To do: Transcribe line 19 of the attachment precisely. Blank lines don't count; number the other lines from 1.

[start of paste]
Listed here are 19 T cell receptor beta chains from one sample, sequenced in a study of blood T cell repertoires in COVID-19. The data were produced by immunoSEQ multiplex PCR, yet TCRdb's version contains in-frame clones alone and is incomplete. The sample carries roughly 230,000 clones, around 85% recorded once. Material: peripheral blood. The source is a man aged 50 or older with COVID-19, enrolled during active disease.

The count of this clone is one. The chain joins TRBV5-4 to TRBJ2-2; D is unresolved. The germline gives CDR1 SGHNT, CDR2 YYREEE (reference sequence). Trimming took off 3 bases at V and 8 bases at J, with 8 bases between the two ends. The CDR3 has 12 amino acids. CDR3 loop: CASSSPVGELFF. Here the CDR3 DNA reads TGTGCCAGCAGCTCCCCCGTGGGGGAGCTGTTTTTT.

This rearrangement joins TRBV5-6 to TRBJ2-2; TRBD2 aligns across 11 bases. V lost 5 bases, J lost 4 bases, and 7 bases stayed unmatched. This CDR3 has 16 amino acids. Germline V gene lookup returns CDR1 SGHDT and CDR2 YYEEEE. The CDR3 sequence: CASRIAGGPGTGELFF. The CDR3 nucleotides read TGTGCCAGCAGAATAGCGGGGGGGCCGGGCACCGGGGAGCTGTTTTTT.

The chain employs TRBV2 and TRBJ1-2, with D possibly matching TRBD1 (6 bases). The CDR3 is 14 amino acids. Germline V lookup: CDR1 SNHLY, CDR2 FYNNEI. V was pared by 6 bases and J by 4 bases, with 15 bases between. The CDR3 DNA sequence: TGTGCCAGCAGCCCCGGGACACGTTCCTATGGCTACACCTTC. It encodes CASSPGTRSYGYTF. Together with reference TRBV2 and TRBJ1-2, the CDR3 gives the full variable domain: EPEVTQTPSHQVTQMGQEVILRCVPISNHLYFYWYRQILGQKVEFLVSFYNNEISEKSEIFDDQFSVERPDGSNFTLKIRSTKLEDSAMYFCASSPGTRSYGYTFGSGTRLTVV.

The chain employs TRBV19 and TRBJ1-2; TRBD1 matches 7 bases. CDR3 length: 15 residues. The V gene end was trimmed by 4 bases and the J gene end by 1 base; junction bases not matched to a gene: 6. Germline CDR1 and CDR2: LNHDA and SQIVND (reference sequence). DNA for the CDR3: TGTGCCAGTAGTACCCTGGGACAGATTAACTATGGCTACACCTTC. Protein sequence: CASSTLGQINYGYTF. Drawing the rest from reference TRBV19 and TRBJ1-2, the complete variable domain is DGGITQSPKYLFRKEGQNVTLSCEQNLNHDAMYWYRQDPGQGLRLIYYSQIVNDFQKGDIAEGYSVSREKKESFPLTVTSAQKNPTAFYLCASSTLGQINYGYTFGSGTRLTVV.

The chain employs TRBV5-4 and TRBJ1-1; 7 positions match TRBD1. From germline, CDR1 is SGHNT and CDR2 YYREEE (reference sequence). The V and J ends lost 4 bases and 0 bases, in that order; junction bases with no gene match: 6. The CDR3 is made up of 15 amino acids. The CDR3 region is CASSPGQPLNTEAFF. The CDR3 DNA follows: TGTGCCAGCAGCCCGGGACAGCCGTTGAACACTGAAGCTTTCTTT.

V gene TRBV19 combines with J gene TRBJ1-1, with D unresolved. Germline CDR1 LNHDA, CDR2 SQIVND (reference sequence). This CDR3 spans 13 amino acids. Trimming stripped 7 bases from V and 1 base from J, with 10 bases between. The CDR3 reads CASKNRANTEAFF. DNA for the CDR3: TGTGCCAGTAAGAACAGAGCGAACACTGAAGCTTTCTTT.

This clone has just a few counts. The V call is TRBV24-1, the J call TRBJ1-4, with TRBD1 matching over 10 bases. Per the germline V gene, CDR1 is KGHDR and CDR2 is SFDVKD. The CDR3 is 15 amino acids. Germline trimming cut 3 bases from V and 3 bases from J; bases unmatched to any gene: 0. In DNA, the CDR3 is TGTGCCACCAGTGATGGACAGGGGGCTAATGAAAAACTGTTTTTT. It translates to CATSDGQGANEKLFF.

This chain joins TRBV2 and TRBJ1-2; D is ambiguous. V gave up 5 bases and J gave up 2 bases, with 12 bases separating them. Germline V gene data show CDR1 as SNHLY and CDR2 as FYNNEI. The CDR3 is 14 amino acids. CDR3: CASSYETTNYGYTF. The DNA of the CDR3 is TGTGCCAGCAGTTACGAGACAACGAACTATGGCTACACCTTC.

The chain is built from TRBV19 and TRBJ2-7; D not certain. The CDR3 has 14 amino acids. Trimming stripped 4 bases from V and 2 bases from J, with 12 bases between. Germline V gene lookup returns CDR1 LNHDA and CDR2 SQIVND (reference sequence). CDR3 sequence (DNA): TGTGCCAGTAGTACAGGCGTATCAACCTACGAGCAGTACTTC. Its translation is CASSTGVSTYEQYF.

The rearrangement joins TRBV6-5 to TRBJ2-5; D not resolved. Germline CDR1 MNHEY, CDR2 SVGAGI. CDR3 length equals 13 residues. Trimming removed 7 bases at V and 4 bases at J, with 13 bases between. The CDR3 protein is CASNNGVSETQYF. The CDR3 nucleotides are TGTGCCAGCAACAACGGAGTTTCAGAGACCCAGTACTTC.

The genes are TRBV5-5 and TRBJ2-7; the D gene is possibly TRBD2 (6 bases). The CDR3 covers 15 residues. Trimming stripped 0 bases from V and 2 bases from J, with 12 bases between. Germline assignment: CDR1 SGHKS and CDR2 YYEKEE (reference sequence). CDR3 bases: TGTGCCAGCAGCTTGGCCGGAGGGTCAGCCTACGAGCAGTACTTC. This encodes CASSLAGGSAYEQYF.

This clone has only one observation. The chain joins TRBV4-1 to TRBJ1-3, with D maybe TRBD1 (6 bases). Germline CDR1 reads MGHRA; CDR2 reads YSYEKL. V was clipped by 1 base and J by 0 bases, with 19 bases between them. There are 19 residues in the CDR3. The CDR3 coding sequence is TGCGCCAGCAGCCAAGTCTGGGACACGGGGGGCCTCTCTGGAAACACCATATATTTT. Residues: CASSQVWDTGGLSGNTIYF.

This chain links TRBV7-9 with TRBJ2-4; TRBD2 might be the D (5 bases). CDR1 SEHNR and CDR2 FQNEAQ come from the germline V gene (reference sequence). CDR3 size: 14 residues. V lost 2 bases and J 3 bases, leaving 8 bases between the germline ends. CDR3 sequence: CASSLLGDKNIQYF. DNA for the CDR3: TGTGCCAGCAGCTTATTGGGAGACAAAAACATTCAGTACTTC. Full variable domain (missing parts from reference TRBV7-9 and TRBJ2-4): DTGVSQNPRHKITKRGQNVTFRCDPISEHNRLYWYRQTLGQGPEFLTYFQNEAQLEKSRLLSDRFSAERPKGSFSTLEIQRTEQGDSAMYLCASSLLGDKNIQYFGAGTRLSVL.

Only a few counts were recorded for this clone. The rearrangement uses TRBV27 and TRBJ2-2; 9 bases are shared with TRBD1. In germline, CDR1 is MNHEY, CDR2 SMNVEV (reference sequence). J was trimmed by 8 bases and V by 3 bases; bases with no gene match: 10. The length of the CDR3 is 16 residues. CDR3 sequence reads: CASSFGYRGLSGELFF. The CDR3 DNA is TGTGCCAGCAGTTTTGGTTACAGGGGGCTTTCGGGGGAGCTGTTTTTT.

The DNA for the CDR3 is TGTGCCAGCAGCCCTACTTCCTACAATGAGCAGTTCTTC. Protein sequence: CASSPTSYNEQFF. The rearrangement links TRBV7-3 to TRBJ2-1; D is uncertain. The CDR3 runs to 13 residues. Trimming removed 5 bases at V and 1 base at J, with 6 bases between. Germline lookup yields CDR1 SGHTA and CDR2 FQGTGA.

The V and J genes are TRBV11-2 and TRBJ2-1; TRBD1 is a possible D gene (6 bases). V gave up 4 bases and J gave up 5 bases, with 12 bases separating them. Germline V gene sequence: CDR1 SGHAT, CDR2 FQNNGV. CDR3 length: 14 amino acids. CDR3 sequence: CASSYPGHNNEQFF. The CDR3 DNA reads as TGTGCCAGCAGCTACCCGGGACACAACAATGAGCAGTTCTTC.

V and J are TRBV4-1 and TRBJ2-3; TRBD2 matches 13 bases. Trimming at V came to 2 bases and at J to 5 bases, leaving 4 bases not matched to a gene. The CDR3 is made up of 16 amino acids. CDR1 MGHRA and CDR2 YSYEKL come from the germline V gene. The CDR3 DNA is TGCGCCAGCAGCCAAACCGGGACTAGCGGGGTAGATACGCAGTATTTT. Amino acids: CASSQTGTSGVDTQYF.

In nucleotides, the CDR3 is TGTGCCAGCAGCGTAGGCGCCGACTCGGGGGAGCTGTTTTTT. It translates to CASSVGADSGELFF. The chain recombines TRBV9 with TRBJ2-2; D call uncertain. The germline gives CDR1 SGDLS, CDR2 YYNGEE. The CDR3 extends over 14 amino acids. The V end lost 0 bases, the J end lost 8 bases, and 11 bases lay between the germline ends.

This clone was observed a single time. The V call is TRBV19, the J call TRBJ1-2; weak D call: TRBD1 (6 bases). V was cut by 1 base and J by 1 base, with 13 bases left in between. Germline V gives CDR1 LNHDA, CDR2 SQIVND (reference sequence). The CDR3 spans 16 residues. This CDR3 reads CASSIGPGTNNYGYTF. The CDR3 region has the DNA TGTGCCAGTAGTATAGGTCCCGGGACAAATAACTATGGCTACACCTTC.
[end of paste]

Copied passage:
In nucleotides, the CDR3 is TGTGCCAGCAGCGTAGGCGCCGACTCGGGGGAGCTGTTTTTT. It translates to CASSVGADSGELFF. The chain recombines TRBV9 with TRBJ2-2; D call uncertain. The germline gives CDR1 SGDLS, CDR2 YYNGEE. The CDR3 extends over 14 amino acids. The V end lost 0 bases, the J end lost 8 bases, and 11 bases lay between the germline ends.